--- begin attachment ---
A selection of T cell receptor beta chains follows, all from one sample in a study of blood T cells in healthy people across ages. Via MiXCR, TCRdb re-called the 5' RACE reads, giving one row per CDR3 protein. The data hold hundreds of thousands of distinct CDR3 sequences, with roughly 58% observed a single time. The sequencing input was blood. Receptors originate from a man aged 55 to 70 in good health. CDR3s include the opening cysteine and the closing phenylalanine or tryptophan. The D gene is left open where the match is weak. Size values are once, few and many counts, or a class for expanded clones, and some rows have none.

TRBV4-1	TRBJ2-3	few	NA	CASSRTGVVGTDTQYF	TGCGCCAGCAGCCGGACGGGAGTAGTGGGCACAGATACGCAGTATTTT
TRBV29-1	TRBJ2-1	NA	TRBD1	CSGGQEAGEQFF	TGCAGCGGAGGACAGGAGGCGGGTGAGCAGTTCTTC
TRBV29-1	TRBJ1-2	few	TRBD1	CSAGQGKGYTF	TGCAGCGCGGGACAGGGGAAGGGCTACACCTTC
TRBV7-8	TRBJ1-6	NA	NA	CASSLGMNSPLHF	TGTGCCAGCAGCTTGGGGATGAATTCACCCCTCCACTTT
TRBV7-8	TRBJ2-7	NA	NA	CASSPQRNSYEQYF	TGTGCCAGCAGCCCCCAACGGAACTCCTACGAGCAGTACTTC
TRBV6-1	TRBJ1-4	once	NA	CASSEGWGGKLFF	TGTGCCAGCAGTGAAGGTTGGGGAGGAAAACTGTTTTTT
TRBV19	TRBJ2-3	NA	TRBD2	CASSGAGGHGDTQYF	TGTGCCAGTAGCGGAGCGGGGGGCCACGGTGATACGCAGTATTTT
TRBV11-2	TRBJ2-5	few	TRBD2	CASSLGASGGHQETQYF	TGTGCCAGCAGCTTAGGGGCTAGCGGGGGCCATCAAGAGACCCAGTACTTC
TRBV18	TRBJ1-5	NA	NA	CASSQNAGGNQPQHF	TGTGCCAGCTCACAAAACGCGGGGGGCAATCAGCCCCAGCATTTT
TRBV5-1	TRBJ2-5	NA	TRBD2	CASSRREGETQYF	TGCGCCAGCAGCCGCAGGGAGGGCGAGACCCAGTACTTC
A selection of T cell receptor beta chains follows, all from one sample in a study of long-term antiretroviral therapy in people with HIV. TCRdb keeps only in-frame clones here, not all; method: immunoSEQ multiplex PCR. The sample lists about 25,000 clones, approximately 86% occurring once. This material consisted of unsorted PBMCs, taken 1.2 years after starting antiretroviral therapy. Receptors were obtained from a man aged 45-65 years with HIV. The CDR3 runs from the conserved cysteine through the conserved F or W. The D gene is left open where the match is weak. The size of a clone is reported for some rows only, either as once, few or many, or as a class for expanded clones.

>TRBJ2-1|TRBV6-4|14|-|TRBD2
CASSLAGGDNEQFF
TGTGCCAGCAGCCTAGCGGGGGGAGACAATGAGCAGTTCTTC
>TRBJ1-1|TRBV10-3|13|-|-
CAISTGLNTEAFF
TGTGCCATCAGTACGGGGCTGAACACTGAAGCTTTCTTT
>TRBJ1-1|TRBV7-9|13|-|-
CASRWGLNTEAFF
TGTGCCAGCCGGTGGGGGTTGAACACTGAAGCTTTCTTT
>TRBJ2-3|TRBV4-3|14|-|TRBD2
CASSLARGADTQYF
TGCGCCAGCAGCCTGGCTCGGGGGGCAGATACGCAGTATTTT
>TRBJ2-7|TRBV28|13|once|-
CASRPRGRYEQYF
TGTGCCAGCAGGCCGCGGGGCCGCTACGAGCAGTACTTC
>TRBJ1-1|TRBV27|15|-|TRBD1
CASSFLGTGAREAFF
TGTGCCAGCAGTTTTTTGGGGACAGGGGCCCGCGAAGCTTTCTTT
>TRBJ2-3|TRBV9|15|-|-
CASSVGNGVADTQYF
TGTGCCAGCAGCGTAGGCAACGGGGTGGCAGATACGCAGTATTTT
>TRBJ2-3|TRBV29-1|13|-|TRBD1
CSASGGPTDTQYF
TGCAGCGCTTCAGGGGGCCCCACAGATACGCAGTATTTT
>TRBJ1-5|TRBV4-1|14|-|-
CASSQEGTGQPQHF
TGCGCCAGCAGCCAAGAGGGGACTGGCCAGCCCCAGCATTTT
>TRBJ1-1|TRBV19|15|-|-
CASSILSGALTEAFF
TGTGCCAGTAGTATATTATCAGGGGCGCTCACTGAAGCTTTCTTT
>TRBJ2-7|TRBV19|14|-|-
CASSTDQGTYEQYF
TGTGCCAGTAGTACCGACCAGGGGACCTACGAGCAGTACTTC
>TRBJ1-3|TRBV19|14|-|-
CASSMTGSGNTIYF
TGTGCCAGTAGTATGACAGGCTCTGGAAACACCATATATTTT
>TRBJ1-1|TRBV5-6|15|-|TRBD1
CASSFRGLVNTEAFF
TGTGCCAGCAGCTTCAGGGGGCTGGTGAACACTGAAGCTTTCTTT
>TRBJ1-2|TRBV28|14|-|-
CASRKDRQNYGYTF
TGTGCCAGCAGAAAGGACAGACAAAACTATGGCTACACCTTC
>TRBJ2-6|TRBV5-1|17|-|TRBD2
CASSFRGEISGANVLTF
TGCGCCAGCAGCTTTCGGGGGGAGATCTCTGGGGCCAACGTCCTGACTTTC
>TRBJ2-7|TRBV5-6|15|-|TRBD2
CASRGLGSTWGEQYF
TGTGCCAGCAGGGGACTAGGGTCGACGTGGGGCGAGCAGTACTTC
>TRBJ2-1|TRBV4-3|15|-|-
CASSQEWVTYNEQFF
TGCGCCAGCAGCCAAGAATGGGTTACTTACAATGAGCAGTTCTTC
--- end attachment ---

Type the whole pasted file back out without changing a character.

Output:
A selection of T cell receptor beta chains follows, all from one sample in a study of blood T cells in healthy people across ages. Via MiXCR, TCRdb re-called the 5' RACE reads, giving one row per CDR3 protein. The data hold hundreds of thousands of distinct CDR3 sequences, with roughly 58% observed a single time. The sequencing input was blood. Receptors originate from a man aged 55 to 70 in good health. CDR3s include the opening cysteine and the closing phenylalanine or tryptophan. The D gene is left open where the match is weak. Size values are once, few and many counts, or a class for expanded clones, and some rows have none.

TRBV4-1	TRBJ2-3	few	NA	CASSRTGVVGTDTQYF	TGCGCCAGCAGCCGGACGGGAGTAGTGGGCACAGATACGCAGTATTTT
TRBV29-1	TRBJ2-1	NA	TRBD1	CSGGQEAGEQFF	TGCAGCGGAGGACAGGAGGCGGGTGAGCAGTTCTTC
TRBV29-1	TRBJ1-2	few	TRBD1	CSAGQGKGYTF	TGCAGCGCGGGACAGGGGAAGGGCTACACCTTC
TRBV7-8	TRBJ1-6	NA	NA	CASSLGMNSPLHF	TGTGCCAGCAGCTTGGGGATGAATTCACCCCTCCACTTT
TRBV7-8	TRBJ2-7	NA	NA	CASSPQRNSYEQYF	TGTGCCAGCAGCCCCCAACGGAACTCCTACGAGCAGTACTTC
TRBV6-1	TRBJ1-4	once	NA	CASSEGWGGKLFF	TGTGCCAGCAGTGAAGGTTGGGGAGGAAAACTGTTTTTT
TRBV19	TRBJ2-3	NA	TRBD2	CASSGAGGHGDTQYF	TGTGCCAGTAGCGGAGCGGGGGGCCACGGTGATACGCAGTATTTT
TRBV11-2	TRBJ2-5	few	TRBD2	CASSLGASGGHQETQYF	TGTGCCAGCAGCTTAGGGGCTAGCGGGGGCCATCAAGAGACCCAGTACTTC
TRBV18	TRBJ1-5	NA	NA	CASSQNAGGNQPQHF	TGTGCCAGCTCACAAAACGCGGGGGGCAATCAGCCCCAGCATTTT
TRBV5-1	TRBJ2-5	NA	TRBD2	CASSRREGETQYF	TGCGCCAGCAGCCGCAGGGAGGGCGAGACCCAGTACTTC
A selection of T cell receptor beta chains follows, all from one sample in a study of long-term antiretroviral therapy in people with HIV. TCRdb keeps only in-frame clones here, not all; method: immunoSEQ multiplex PCR. The sample lists about 25,000 clones, approximately 86% occurring once. This material consisted of unsorted PBMCs, taken 1.2 years after starting antiretroviral therapy. Receptors were obtained from a man aged 45-65 years with HIV. The CDR3 runs from the conserved cysteine through the conserved F or W. The D gene is left open where the match is weak. The size of a clone is reported for some rows only, either as once, few or many, or as a class for expanded clones.

>TRBJ2-1|TRBV6-4|14|-|TRBD2
CASSLAGGDNEQFF
TGTGCCAGCAGCCTAGCGGGGGGAGACAATGAGCAGTTCTTC
>TRBJ1-1|TRBV10-3|13|-|-
CAISTGLNTEAFF
TGTGCCATCAGTACGGGGCTGAACACTGAAGCTTTCTTT
>TRBJ1-1|TRBV7-9|13|-|-
CASRWGLNTEAFF
TGTGCCAGCCGGTGGGGGTTGAACACTGAAGCTTTCTTT
>TRBJ2-3|TRBV4-3|14|-|TRBD2
CASSLARGADTQYF
TGCGCCAGCAGCCTGGCTCGGGGGGCAGATACGCAGTATTTT
>TRBJ2-7|TRBV28|13|once|-
CASRPRGRYEQYF
TGTGCCAGCAGGCCGCGGGGCCGCTACGAGCAGTACTTC
>TRBJ1-1|TRBV27|15|-|TRBD1
CASSFLGTGAREAFF
TGTGCCAGCAGTTTTTTGGGGACAGGGGCCCGCGAAGCTTTCTTT
>TRBJ2-3|TRBV9|15|-|-
CASSVGNGVADTQYF
TGTGCCAGCAGCGTAGGCAACGGGGTGGCAGATACGCAGTATTTT
>TRBJ2-3|TRBV29-1|13|-|TRBD1
CSASGGPTDTQYF
TGCAGCGCTTCAGGGGGCCCCACAGATACGCAGTATTTT
>TRBJ1-5|TRBV4-1|14|-|-
CASSQEGTGQPQHF
TGCGCCAGCAGCCAAGAGGGGACTGGCCAGCCCCAGCATTTT
>TRBJ1-1|TRBV19|15|-|-
CASSILSGALTEAFF
TGTGCCAGTAGTATATTATCAGGGGCGCTCACTGAAGCTTTCTTT
>TRBJ2-7|TRBV19|14|-|-
CASSTDQGTYEQYF
TGTGCCAGTAGTACCGACCAGGGGACCTACGAGCAGTACTTC
>TRBJ1-3|TRBV19|14|-|-
CASSMTGSGNTIYF
TGTGCCAGTAGTATGACAGGCTCTGGAAACACCATATATTTT
>TRBJ1-1|TRBV5-6|15|-|TRBD1
CASSFRGLVNTEAFF
TGTGCCAGCAGCTTCAGGGGGCTGGTGAACACTGAAGCTTTCTTT
>TRBJ1-2|TRBV28|14|-|-
CASRKDRQNYGYTF
TGTGCCAGCAGAAAGGACAGACAAAACTATGGCTACACCTTC
>TRBJ2-6|TRBV5-1|17|-|TRBD2
CASSFRGEISGANVLTF
TGCGCCAGCAGCTTTCGGGGGGAGATCTCTGGGGCCAACGTCCTGACTTTC
>TRBJ2-7|TRBV5-6|15|-|TRBD2
CASRGLGSTWGEQYF
TGTGCCAGCAGGGGACTAGGGTCGACGTGGGGCGAGCAGTACTTC
>TRBJ2-1|TRBV4-3|15|-|-
CASSQEWVTYNEQFF
TGCGCCAGCAGCCAAGAATGGGTTACTTACAATGAGCAGTTCTTC